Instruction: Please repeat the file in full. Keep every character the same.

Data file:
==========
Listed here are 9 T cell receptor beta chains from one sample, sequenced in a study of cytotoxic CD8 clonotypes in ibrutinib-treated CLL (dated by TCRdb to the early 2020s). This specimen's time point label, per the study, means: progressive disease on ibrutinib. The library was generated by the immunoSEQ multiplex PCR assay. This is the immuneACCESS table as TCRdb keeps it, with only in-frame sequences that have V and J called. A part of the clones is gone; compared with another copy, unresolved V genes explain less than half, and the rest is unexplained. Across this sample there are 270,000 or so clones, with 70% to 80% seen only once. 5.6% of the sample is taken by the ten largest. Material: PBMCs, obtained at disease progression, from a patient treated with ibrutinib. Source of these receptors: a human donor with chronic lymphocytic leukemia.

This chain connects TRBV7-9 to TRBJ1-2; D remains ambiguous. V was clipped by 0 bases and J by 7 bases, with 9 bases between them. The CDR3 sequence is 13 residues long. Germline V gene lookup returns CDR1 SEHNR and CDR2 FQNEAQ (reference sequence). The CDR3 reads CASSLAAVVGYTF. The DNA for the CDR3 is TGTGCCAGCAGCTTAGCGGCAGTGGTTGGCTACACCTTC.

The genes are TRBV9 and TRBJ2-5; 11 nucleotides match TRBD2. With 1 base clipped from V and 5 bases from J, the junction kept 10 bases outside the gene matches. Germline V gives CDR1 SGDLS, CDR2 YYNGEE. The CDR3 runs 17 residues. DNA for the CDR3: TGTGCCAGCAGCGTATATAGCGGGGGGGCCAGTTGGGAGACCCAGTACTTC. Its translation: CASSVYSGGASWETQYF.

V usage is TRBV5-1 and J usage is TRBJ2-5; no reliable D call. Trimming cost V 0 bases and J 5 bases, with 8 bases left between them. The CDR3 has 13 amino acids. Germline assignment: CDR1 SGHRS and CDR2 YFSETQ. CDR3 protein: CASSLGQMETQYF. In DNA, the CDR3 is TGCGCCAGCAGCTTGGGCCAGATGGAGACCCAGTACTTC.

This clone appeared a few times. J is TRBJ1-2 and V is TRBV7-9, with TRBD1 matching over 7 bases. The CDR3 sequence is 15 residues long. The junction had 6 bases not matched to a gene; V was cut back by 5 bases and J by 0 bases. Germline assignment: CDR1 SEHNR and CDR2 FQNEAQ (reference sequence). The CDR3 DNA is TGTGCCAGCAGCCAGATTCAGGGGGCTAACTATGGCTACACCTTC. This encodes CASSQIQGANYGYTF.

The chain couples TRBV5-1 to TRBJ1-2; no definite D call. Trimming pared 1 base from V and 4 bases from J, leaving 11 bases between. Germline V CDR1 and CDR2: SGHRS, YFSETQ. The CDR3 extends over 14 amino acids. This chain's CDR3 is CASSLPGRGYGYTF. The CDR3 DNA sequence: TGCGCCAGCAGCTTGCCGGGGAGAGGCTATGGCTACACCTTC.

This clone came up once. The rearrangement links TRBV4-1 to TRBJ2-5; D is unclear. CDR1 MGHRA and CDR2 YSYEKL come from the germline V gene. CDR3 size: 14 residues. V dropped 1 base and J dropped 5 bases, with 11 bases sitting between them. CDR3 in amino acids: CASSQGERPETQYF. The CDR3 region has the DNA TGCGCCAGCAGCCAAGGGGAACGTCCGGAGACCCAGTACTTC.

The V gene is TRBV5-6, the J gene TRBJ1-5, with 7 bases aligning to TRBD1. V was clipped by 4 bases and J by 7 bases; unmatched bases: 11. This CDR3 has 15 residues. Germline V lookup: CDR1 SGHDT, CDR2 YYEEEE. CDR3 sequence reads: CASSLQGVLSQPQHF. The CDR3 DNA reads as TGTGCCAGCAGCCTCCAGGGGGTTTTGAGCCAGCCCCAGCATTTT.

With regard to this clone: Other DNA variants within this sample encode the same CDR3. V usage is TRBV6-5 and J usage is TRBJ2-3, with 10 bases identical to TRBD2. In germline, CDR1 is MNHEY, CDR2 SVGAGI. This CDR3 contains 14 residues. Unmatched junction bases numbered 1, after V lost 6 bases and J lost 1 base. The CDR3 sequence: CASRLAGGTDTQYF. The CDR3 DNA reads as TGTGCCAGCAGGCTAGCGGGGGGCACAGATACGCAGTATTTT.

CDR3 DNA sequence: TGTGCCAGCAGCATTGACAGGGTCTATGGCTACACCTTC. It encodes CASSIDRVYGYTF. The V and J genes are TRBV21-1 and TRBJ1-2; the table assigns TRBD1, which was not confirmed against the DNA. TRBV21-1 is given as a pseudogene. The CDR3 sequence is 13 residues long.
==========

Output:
Listed here are 9 T cell receptor beta chains from one sample, sequenced in a study of cytotoxic CD8 clonotypes in ibrutinib-treated CLL (dated by TCRdb to the early 2020s). This specimen's time point label, per the study, means: progressive disease on ibrutinib. The library was generated by the immunoSEQ multiplex PCR assay. This is the immuneACCESS table as TCRdb keeps it, with only in-frame sequences that have V and J called. A part of the clones is gone; compared with another copy, unresolved V genes explain less than half, and the rest is unexplained. Across this sample there are 270,000 or so clones, with 70% to 80% seen only once. 5.6% of the sample is taken by the ten largest. Material: PBMCs, obtained at disease progression, from a patient treated with ibrutinib. Source of these receptors: a human donor with chronic lymphocytic leukemia.

This chain connects TRBV7-9 to TRBJ1-2; D remains ambiguous. V was clipped by 0 bases and J by 7 bases, with 9 bases between them. The CDR3 sequence is 13 residues long. Germline V gene lookup returns CDR1 SEHNR and CDR2 FQNEAQ (reference sequence). The CDR3 reads CASSLAAVVGYTF. The DNA for the CDR3 is TGTGCCAGCAGCTTAGCGGCAGTGGTTGGCTACACCTTC.

The genes are TRBV9 and TRBJ2-5; 11 nucleotides match TRBD2. With 1 base clipped from V and 5 bases from J, the junction kept 10 bases outside the gene matches. Germline V gives CDR1 SGDLS, CDR2 YYNGEE. The CDR3 runs 17 residues. DNA for the CDR3: TGTGCCAGCAGCGTATATAGCGGGGGGGCCAGTTGGGAGACCCAGTACTTC. Its translation: CASSVYSGGASWETQYF.

V usage is TRBV5-1 and J usage is TRBJ2-5; no reliable D call. Trimming cost V 0 bases and J 5 bases, with 8 bases left between them. The CDR3 has 13 amino acids. Germline assignment: CDR1 SGHRS and CDR2 YFSETQ. CDR3 protein: CASSLGQMETQYF. In DNA, the CDR3 is TGCGCCAGCAGCTTGGGCCAGATGGAGACCCAGTACTTC.

This clone appeared a few times. J is TRBJ1-2 and V is TRBV7-9, with TRBD1 matching over 7 bases. The CDR3 sequence is 15 residues long. The junction had 6 bases not matched to a gene; V was cut back by 5 bases and J by 0 bases. Germline assignment: CDR1 SEHNR and CDR2 FQNEAQ (reference sequence). The CDR3 DNA is TGTGCCAGCAGCCAGATTCAGGGGGCTAACTATGGCTACACCTTC. This encodes CASSQIQGANYGYTF.

The chain couples TRBV5-1 to TRBJ1-2; no definite D call. Trimming pared 1 base from V and 4 bases from J, leaving 11 bases between. Germline V CDR1 and CDR2: SGHRS, YFSETQ. The CDR3 extends over 14 amino acids. This chain's CDR3 is CASSLPGRGYGYTF. The CDR3 DNA sequence: TGCGCCAGCAGCTTGCCGGGGAGAGGCTATGGCTACACCTTC.

This clone came up once. The rearrangement links TRBV4-1 to TRBJ2-5; D is unclear. CDR1 MGHRA and CDR2 YSYEKL come from the germline V gene. CDR3 size: 14 residues. V dropped 1 base and J dropped 5 bases, with 11 bases sitting between them. CDR3 in amino acids: CASSQGERPETQYF. The CDR3 region has the DNA TGCGCCAGCAGCCAAGGGGAACGTCCGGAGACCCAGTACTTC.

The V gene is TRBV5-6, the J gene TRBJ1-5, with 7 bases aligning to TRBD1. V was clipped by 4 bases and J by 7 bases; unmatched bases: 11. This CDR3 has 15 residues. Germline V lookup: CDR1 SGHDT, CDR2 YYEEEE. CDR3 sequence reads: CASSLQGVLSQPQHF. The CDR3 DNA reads as TGTGCCAGCAGCCTCCAGGGGGTTTTGAGCCAGCCCCAGCATTTT.

With regard to this clone: Other DNA variants within this sample encode the same CDR3. V usage is TRBV6-5 and J usage is TRBJ2-3, with 10 bases identical to TRBD2. In germline, CDR1 is MNHEY, CDR2 SVGAGI. This CDR3 contains 14 residues. Unmatched junction bases numbered 1, after V lost 6 bases and J lost 1 base. The CDR3 sequence: CASRLAGGTDTQYF. The CDR3 DNA reads as TGTGCCAGCAGGCTAGCGGGGGGCACAGATACGCAGTATTTT.

CDR3 DNA sequence: TGTGCCAGCAGCATTGACAGGGTCTATGGCTACACCTTC. It encodes CASSIDRVYGYTF. The V and J genes are TRBV21-1 and TRBJ1-2; the table assigns TRBD1, which was not confirmed against the DNA. TRBV21-1 is given as a pseudogene. The CDR3 sequence is 13 residues long.